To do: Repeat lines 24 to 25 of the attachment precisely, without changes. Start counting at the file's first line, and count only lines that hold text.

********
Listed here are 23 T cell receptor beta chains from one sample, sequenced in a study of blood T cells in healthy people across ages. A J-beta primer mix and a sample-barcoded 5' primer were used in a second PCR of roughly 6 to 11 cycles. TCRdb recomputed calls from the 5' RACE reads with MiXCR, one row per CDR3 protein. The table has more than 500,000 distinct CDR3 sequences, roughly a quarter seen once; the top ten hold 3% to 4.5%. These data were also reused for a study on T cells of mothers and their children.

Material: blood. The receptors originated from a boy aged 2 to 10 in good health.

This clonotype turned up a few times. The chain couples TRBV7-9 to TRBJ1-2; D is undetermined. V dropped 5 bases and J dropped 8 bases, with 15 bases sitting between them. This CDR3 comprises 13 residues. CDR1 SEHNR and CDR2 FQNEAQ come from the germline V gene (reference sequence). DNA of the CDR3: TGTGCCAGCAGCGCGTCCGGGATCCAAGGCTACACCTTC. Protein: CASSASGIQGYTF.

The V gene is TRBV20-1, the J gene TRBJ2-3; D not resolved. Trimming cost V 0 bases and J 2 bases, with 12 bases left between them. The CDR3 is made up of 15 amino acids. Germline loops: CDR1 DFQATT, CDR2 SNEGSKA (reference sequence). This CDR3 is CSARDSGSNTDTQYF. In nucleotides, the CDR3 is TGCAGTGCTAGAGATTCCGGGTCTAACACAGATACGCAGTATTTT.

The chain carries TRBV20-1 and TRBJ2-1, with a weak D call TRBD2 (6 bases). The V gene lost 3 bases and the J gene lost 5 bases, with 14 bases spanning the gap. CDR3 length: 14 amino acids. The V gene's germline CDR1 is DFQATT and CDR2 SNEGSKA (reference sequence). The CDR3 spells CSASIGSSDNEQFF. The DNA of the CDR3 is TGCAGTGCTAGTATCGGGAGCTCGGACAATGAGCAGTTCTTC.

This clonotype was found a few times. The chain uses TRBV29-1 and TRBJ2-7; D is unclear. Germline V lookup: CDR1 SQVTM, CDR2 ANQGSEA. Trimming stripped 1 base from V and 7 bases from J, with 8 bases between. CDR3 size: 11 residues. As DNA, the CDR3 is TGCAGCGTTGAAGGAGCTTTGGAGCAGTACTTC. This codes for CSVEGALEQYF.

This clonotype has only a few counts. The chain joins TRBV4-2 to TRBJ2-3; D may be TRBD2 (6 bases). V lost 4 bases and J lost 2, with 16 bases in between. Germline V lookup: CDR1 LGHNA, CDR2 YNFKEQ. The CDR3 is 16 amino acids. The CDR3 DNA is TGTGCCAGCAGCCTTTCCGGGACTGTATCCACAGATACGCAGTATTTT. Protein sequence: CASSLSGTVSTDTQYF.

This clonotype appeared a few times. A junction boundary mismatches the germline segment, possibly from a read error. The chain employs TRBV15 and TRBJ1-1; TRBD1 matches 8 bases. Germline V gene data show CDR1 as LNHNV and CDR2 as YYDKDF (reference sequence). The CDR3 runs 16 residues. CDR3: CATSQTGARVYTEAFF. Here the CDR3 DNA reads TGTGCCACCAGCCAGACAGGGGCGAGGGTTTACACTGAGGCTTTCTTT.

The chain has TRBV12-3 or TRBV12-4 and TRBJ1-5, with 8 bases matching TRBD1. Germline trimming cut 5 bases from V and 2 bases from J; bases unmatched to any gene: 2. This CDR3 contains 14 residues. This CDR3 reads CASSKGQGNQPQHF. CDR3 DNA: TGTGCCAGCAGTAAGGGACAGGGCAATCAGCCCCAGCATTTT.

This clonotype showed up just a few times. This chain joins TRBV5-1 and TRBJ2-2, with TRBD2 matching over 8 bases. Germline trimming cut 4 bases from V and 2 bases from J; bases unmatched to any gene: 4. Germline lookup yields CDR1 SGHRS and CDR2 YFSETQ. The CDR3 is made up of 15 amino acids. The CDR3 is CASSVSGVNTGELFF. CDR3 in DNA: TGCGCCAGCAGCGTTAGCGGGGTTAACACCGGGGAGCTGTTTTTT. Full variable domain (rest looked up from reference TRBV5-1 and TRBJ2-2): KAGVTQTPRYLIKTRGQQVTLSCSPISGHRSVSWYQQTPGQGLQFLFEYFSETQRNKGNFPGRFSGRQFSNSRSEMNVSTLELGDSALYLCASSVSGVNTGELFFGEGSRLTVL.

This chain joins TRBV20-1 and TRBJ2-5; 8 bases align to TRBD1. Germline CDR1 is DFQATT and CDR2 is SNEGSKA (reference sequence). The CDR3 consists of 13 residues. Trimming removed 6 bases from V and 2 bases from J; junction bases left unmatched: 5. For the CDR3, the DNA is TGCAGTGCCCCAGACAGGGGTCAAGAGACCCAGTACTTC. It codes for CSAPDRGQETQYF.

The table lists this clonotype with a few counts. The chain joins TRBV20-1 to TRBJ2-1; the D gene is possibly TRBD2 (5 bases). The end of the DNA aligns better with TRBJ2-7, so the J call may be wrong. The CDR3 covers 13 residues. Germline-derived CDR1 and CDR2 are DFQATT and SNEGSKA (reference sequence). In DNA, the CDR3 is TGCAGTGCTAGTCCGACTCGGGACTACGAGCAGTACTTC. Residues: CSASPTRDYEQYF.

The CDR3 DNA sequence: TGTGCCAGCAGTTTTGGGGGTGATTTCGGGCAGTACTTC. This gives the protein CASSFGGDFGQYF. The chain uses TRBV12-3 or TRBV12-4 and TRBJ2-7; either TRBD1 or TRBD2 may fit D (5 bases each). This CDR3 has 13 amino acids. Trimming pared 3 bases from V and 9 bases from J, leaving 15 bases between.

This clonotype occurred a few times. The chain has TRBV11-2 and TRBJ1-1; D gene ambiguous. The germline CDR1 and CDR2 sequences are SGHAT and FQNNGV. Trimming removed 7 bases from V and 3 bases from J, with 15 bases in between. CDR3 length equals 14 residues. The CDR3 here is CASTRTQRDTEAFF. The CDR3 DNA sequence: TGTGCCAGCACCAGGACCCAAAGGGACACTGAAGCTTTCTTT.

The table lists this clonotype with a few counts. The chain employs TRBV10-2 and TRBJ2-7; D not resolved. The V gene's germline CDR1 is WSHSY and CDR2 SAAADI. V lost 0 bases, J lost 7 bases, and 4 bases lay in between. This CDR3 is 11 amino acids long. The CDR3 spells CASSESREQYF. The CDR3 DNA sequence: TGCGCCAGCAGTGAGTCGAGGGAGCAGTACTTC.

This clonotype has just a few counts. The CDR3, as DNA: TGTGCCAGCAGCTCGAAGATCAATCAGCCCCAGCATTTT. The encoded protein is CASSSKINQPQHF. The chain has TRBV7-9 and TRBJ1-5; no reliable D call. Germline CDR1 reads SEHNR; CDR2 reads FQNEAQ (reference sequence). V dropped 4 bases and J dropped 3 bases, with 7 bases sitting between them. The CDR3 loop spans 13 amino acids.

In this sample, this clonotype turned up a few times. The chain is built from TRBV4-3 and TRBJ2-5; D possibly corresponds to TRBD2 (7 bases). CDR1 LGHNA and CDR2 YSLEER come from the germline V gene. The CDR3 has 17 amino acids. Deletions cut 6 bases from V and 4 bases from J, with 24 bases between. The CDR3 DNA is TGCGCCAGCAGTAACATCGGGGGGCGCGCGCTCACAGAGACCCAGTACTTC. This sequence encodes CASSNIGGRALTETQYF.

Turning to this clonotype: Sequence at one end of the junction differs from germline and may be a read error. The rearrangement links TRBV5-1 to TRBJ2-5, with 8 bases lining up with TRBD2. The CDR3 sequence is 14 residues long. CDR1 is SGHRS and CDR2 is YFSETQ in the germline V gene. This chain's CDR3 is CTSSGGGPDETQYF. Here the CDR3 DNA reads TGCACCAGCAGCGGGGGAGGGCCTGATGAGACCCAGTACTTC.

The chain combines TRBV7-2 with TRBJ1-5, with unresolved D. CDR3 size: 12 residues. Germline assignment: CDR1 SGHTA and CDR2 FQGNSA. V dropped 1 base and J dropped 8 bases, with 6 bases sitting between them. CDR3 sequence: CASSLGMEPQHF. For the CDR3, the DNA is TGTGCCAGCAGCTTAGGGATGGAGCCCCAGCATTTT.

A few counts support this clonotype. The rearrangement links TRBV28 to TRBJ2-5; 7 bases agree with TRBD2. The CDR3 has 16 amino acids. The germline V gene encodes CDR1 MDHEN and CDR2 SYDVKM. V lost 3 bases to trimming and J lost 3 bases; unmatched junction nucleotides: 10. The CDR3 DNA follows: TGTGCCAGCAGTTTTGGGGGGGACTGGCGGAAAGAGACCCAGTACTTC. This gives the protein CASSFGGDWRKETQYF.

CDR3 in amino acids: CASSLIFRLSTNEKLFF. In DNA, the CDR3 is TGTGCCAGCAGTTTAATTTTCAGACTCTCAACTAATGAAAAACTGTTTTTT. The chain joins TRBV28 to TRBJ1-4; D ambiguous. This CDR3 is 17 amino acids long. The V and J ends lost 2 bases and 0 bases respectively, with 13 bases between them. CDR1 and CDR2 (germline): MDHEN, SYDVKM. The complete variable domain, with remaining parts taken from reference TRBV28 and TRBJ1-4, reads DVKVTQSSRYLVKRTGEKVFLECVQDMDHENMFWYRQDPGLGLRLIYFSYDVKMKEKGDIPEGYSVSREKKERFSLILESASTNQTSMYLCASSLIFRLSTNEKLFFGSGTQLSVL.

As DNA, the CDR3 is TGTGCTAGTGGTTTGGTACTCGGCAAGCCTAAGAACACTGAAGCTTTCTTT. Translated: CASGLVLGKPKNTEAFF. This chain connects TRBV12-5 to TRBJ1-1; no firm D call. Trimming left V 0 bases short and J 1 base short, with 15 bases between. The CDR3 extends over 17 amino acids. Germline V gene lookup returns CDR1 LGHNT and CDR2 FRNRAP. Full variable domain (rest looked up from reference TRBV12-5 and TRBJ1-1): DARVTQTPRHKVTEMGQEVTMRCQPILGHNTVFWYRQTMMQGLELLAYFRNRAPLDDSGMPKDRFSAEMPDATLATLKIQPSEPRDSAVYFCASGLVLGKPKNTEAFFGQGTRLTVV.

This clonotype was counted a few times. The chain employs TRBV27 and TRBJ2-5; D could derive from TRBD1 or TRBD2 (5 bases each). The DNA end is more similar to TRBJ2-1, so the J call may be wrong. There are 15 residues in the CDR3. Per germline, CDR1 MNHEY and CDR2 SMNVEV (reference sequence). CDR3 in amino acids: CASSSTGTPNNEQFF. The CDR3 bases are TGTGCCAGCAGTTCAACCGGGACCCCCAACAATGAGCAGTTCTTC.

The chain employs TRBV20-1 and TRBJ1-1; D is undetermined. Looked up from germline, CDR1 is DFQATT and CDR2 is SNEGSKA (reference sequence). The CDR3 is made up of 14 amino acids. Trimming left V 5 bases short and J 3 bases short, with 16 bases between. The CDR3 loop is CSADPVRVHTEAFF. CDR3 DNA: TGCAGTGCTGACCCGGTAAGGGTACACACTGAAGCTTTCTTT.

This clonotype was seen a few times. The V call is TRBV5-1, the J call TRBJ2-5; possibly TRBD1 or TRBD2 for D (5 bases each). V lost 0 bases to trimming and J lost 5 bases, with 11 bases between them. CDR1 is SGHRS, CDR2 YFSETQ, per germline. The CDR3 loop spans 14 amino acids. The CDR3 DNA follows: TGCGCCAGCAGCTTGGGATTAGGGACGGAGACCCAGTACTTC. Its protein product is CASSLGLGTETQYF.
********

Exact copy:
The chain employs TRBV20-1 and TRBJ1-1; D is undetermined. Looked up from germline, CDR1 is DFQATT and CDR2 is SNEGSKA (reference sequence). The CDR3 is made up of 14 amino acids. Trimming left V 5 bases short and J 3 bases short, with 16 bases between. The CDR3 loop is CSADPVRVHTEAFF. CDR3 DNA: TGCAGTGCTGACCCGGTAAGGGTACACACTGAAGCTTTCTTT.

This clonotype was seen a few times. The V call is TRBV5-1, the J call TRBJ2-5; possibly TRBD1 or TRBD2 for D (5 bases each). V lost 0 bases to trimming and J lost 5 bases, with 11 bases between them. CDR1 is SGHRS, CDR2 YFSETQ, per germline. The CDR3 loop spans 14 amino acids. The CDR3 DNA follows: TGCGCCAGCAGCTTGGGATTAGGGACGGAGACCCAGTACTTC. Its protein product is CASSLGLGTETQYF.